NITIN:: I think that’s the key difference I think. I think it’s hard to change habits of people who’ve already developed them for decades. But I think that’s where you see a new energy enthusiasm and you know intent to do something more about the message to see around them. I’m not saying that ever single person does it, but I’ve seen things evolving. I mean I don’t know which point was the historic or milestone time, but for me from my personal experiences I almost think that you know 18 months ago or 20 months ago at the time when Under the Dome released. I somehow see that as a breaking point where you know things started to get a bit more out there for people to actually understand and realize that there’s something wrong and we want to do more.

Our Chinese events we’ve done for the first time in 7-8 years we’ve done our events completely in Chinese from starting from August. The first three events have been completely full with 100 Chinese people or 90 Chinese people at these events. That again was completely unheard of 7 years ago when we started that. Because we mostly had foreign attendee audience. So I think things are definitely changing, but there is still a long way to go. I think awareness is out there now. I think people are increasingly engaging with it. I think the key really as a path forward is that sustainability has to be broken down into smaller pieces.

I think for an average Chinese person sustainability is too big a topic. It’s about governments. Its about companies. It’s about everyone else but them and I think that’s where we really have to split it down into smaller, simpler pieces and make it more easy, convenient, accessible, affordable. It really has to be like, the go-to choice. Not a special choice that they have to sacrifice more towards. It think that really is the key.

I think that the point starts now on how we get there and how we make that happen.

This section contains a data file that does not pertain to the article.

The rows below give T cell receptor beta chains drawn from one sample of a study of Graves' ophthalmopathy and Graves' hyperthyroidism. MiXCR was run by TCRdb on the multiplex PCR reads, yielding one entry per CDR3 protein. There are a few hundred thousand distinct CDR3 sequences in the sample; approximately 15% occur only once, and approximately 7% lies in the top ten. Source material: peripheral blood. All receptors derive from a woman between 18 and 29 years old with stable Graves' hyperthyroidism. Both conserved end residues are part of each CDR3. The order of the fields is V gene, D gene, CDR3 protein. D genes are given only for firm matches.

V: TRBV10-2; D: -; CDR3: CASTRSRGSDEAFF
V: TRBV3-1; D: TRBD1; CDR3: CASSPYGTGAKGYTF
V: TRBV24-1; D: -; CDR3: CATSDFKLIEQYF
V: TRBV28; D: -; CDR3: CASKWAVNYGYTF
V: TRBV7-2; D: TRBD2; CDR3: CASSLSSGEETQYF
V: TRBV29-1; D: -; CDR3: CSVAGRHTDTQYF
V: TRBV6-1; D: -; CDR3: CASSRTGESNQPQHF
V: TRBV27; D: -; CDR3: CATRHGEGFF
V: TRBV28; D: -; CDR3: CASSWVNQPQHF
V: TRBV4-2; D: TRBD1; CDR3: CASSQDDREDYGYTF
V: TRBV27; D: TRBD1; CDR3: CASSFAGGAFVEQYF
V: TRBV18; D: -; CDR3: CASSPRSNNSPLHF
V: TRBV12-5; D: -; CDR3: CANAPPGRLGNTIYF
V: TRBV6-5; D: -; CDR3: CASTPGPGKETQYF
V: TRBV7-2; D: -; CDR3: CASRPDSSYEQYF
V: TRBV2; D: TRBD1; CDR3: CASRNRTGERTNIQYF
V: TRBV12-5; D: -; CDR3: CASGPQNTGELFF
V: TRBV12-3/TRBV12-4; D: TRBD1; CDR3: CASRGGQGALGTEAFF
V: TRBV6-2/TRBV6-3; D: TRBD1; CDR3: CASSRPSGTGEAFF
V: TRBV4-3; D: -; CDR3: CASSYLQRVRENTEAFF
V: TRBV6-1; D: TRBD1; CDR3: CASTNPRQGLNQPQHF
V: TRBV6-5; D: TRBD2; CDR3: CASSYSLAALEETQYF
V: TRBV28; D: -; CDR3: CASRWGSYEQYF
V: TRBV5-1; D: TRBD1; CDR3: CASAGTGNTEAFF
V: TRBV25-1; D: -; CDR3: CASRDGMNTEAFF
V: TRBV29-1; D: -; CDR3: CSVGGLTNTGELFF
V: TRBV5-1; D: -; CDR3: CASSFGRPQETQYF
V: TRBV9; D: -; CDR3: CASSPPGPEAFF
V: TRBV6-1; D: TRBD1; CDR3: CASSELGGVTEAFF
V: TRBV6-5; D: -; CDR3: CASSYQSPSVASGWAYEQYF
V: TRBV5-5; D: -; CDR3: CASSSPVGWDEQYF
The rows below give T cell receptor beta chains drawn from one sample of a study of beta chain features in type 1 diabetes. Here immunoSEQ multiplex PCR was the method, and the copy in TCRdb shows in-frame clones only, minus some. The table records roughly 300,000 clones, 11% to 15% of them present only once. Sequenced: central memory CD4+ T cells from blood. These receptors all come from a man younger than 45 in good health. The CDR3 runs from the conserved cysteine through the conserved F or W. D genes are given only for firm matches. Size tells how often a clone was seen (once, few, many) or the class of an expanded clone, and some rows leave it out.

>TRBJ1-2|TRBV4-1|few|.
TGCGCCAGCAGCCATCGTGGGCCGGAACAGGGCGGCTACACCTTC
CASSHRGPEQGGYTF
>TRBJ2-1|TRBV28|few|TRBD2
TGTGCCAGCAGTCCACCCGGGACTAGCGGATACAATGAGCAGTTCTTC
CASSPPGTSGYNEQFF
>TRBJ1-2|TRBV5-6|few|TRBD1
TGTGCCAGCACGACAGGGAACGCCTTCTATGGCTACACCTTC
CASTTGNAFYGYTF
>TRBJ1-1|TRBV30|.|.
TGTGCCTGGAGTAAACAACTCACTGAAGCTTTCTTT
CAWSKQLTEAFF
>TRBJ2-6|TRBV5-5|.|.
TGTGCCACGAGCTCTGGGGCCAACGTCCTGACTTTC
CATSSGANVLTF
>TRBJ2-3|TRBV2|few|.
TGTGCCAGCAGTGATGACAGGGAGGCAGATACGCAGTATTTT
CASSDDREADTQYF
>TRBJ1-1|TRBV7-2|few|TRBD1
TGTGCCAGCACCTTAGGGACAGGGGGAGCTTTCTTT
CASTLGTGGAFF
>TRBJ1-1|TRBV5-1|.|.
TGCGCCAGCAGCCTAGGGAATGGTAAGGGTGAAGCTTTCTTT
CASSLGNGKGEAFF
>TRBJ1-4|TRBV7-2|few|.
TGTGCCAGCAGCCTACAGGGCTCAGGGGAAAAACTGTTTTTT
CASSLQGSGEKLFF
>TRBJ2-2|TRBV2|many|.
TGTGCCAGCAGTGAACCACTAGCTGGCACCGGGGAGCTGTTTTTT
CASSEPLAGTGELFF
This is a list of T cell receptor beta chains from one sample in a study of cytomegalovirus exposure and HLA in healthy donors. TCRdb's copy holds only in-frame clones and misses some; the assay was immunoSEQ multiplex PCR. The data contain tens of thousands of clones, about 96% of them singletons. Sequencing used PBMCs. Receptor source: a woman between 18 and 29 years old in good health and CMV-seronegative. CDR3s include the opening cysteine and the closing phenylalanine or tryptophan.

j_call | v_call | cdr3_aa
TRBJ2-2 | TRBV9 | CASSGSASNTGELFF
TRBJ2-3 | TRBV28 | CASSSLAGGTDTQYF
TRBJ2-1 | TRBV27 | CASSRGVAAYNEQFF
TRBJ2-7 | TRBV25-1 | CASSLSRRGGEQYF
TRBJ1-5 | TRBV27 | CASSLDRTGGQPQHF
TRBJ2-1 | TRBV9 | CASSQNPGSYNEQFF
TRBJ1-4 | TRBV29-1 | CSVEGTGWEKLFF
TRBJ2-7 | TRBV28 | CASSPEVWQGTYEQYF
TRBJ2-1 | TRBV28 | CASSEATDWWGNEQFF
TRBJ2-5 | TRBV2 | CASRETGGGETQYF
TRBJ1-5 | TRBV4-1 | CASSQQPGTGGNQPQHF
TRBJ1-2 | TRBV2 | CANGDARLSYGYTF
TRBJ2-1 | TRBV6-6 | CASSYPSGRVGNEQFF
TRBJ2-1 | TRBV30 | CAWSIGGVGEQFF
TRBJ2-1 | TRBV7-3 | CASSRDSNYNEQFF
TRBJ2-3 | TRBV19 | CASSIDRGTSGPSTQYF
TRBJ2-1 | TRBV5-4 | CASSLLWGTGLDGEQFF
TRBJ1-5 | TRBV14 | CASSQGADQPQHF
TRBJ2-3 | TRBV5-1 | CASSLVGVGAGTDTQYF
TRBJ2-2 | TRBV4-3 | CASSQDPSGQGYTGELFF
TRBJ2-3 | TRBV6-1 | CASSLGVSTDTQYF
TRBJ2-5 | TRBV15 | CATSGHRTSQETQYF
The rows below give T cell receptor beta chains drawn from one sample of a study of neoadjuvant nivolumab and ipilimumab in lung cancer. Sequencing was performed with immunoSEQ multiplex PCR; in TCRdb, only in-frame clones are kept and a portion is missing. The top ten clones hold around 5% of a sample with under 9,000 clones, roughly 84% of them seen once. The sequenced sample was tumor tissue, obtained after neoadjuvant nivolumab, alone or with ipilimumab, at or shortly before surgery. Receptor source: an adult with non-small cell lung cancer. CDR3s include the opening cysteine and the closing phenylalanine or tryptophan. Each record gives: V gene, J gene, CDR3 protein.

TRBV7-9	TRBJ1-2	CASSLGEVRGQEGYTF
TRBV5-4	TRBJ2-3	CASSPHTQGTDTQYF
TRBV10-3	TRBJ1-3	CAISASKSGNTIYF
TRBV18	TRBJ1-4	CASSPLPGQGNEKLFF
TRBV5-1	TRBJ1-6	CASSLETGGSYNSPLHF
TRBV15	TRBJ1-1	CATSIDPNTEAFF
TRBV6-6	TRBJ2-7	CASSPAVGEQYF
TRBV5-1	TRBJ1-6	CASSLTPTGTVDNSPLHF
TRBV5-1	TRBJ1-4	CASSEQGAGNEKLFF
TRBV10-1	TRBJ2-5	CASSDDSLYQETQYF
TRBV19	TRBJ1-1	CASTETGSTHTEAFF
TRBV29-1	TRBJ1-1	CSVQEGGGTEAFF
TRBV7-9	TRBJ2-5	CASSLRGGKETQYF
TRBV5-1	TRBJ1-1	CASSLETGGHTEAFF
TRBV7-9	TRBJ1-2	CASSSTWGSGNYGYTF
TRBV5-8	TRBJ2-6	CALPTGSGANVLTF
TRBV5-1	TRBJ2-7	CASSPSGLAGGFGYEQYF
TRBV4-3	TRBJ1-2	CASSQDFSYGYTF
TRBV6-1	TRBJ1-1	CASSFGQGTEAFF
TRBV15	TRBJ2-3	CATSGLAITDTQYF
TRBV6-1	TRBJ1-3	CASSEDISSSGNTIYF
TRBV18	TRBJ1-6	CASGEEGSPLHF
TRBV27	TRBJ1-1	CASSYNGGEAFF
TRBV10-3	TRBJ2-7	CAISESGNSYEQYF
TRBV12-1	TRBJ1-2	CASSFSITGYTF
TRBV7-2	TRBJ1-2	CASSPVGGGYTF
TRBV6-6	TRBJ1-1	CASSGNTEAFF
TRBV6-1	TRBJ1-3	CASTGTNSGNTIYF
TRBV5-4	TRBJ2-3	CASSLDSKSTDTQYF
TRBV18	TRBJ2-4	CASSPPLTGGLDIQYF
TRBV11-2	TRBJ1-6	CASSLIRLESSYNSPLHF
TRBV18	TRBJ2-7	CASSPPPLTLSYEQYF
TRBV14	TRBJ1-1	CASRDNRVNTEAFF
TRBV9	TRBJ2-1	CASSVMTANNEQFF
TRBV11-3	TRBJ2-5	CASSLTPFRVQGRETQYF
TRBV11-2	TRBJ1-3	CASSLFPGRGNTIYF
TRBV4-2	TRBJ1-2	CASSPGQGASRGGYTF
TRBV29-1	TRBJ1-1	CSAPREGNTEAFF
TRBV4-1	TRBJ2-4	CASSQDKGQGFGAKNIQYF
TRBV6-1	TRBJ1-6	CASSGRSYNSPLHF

ENGAGING THE AUDIENCE

RICH: So how do you do that through Green Initiatives? I mean you’ve got a lot of people who are showing up so there’s clearly interest. Now you’re goal as an organization is to create an engagement and hopefully lead them to action. So, tell me a little bit about the engagement side. What is that you’ve really hammered on or what is a medium or tool that you found very effect to create engagement and to keep people coming back and then deepen it overall.

NITIN: I think it’s really a mix of few different things. I think on the one part, education is absolutely super important. But it does not the only thing. If we really mainly on education, we might tot get to far. It think you really need to compliment them with different kinds of initiatives. I mean first of all when you educate what are the topics, what does an average person connect with? What are the topics that are important to them?

I think definitely start with that, but after one point of time, they’re going to be like, “ok now that I know that, what do I do next?” I think that’s really the key right now. I think that’s why were’ really working hard on. Because starts with education, but you really have to provide them the tools. You know, simple ways of engaging. We’ve been trying to do it in two ways.

One of them is we have an initiatives impact projects. Which is really about long term change in peoples mindsets. But that’s really through concrete action. So if I’m talking about hey, you know there’s a problem out there. We’re trying to create long-term solutions to this problem.

So our first project was clothing recycling. We’ve been working with a lot companies on having boxes in various companies where people can you know recycle their used items, like clothing and shoes for recycling.

For every box that we placed in a company, we go out there. We show them videos. We have discussions. We have debates. We listen to them. We answer all their questions because transparency is the key. A lot of times, you know the local or the average Chinese person doesn’t engage in a lot of chatter about causes or environmental causes or NGOs because they have a little bit of skepticism. Like where do these things go? What happens to it?